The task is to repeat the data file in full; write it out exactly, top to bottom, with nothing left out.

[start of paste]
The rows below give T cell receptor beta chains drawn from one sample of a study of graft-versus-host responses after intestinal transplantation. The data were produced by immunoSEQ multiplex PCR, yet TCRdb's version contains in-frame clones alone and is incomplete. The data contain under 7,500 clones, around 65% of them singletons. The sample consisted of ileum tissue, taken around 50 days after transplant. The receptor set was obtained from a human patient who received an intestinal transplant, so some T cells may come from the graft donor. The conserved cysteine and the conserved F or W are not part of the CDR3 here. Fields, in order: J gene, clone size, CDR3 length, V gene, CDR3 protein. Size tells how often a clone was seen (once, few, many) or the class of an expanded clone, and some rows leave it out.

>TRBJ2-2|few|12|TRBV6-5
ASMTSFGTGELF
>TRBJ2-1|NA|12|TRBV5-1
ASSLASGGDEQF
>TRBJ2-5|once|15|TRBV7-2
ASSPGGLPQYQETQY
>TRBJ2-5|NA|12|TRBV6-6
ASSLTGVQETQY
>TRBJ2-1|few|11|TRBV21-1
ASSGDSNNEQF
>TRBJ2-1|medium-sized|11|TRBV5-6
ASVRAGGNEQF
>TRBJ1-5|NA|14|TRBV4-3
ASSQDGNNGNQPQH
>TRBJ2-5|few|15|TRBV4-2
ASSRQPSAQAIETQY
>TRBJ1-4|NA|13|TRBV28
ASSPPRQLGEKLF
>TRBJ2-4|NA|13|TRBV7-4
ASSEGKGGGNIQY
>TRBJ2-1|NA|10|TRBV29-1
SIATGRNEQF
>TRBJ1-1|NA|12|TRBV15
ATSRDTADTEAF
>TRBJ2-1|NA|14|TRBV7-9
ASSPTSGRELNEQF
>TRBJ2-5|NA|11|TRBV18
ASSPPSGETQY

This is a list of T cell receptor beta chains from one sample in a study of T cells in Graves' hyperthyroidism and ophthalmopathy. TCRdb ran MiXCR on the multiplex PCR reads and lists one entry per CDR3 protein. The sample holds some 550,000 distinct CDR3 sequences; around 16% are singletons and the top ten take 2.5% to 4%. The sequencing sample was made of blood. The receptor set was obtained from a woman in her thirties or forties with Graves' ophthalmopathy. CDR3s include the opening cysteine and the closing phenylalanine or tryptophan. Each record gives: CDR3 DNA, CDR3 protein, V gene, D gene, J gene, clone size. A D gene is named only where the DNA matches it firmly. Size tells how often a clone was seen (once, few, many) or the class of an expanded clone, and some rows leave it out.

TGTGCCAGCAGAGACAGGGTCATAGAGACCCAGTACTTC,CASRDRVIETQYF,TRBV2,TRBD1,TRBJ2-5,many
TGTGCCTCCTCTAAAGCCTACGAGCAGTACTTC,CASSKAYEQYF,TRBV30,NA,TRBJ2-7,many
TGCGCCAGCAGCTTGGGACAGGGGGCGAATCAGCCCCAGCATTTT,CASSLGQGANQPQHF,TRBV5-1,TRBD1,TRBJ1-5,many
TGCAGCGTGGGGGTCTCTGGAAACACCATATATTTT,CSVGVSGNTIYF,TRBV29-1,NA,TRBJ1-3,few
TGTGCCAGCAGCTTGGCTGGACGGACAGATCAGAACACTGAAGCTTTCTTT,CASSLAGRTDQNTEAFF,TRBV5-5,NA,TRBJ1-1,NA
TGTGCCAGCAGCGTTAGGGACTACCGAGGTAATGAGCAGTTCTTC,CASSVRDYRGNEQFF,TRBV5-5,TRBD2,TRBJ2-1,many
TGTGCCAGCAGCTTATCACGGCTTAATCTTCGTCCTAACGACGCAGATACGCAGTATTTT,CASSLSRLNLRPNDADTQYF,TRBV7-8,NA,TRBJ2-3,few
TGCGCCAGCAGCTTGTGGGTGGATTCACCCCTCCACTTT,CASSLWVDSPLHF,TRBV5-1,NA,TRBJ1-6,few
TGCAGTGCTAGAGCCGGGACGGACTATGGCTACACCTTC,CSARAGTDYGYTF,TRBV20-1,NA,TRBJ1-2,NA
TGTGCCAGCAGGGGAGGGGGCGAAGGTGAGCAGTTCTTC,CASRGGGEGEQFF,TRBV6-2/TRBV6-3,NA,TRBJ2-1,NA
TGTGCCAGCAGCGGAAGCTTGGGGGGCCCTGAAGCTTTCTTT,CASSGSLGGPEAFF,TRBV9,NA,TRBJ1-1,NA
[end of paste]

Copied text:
The rows below give T cell receptor beta chains drawn from one sample of a study of graft-versus-host responses after intestinal transplantation. The data were produced by immunoSEQ multiplex PCR, yet TCRdb's version contains in-frame clones alone and is incomplete. The data contain under 7,500 clones, around 65% of them singletons. The sample consisted of ileum tissue, taken around 50 days after transplant. The receptor set was obtained from a human patient who received an intestinal transplant, so some T cells may come from the graft donor. The conserved cysteine and the conserved F or W are not part of the CDR3 here. Fields, in order: J gene, clone size, CDR3 length, V gene, CDR3 protein. Size tells how often a clone was seen (once, few, many) or the class of an expanded clone, and some rows leave it out.

>TRBJ2-2|few|12|TRBV6-5
ASMTSFGTGELF
>TRBJ2-1|NA|12|TRBV5-1
ASSLASGGDEQF
>TRBJ2-5|once|15|TRBV7-2
ASSPGGLPQYQETQY
>TRBJ2-5|NA|12|TRBV6-6
ASSLTGVQETQY
>TRBJ2-1|few|11|TRBV21-1
ASSGDSNNEQF
>TRBJ2-1|medium-sized|11|TRBV5-6
ASVRAGGNEQF
>TRBJ1-5|NA|14|TRBV4-3
ASSQDGNNGNQPQH
>TRBJ2-5|few|15|TRBV4-2
ASSRQPSAQAIETQY
>TRBJ1-4|NA|13|TRBV28
ASSPPRQLGEKLF
>TRBJ2-4|NA|13|TRBV7-4
ASSEGKGGGNIQY
>TRBJ2-1|NA|10|TRBV29-1
SIATGRNEQF
>TRBJ1-1|NA|12|TRBV15
ATSRDTADTEAF
>TRBJ2-1|NA|14|TRBV7-9
ASSPTSGRELNEQF
>TRBJ2-5|NA|11|TRBV18
ASSPPSGETQY

This is a list of T cell receptor beta chains from one sample in a study of T cells in Graves' hyperthyroidism and ophthalmopathy. TCRdb ran MiXCR on the multiplex PCR reads and lists one entry per CDR3 protein. The sample holds some 550,000 distinct CDR3 sequences; around 16% are singletons and the top ten take 2.5% to 4%. The sequencing sample was made of blood. The receptor set was obtained from a woman in her thirties or forties with Graves' ophthalmopathy. CDR3s include the opening cysteine and the closing phenylalanine or tryptophan. Each record gives: CDR3 DNA, CDR3 protein, V gene, D gene, J gene, clone size. A D gene is named only where the DNA matches it firmly. Size tells how often a clone was seen (once, few, many) or the class of an expanded clone, and some rows leave it out.

TGTGCCAGCAGAGACAGGGTCATAGAGACCCAGTACTTC,CASRDRVIETQYF,TRBV2,TRBD1,TRBJ2-5,many
TGTGCCTCCTCTAAAGCCTACGAGCAGTACTTC,CASSKAYEQYF,TRBV30,NA,TRBJ2-7,many
TGCGCCAGCAGCTTGGGACAGGGGGCGAATCAGCCCCAGCATTTT,CASSLGQGANQPQHF,TRBV5-1,TRBD1,TRBJ1-5,many
TGCAGCGTGGGGGTCTCTGGAAACACCATATATTTT,CSVGVSGNTIYF,TRBV29-1,NA,TRBJ1-3,few
TGTGCCAGCAGCTTGGCTGGACGGACAGATCAGAACACTGAAGCTTTCTTT,CASSLAGRTDQNTEAFF,TRBV5-5,NA,TRBJ1-1,NA
TGTGCCAGCAGCGTTAGGGACTACCGAGGTAATGAGCAGTTCTTC,CASSVRDYRGNEQFF,TRBV5-5,TRBD2,TRBJ2-1,many
TGTGCCAGCAGCTTATCACGGCTTAATCTTCGTCCTAACGACGCAGATACGCAGTATTTT,CASSLSRLNLRPNDADTQYF,TRBV7-8,NA,TRBJ2-3,few
TGCGCCAGCAGCTTGTGGGTGGATTCACCCCTCCACTTT,CASSLWVDSPLHF,TRBV5-1,NA,TRBJ1-6,few
TGCAGTGCTAGAGCCGGGACGGACTATGGCTACACCTTC,CSARAGTDYGYTF,TRBV20-1,NA,TRBJ1-2,NA
TGTGCCAGCAGGGGAGGGGGCGAAGGTGAGCAGTTCTTC,CASRGGGEGEQFF,TRBV6-2/TRBV6-3,NA,TRBJ2-1,NA
TGTGCCAGCAGCGGAAGCTTGGGGGGCCCTGAAGCTTTCTTT,CASSGSLGGPEAFF,TRBV9,NA,TRBJ1-1,NA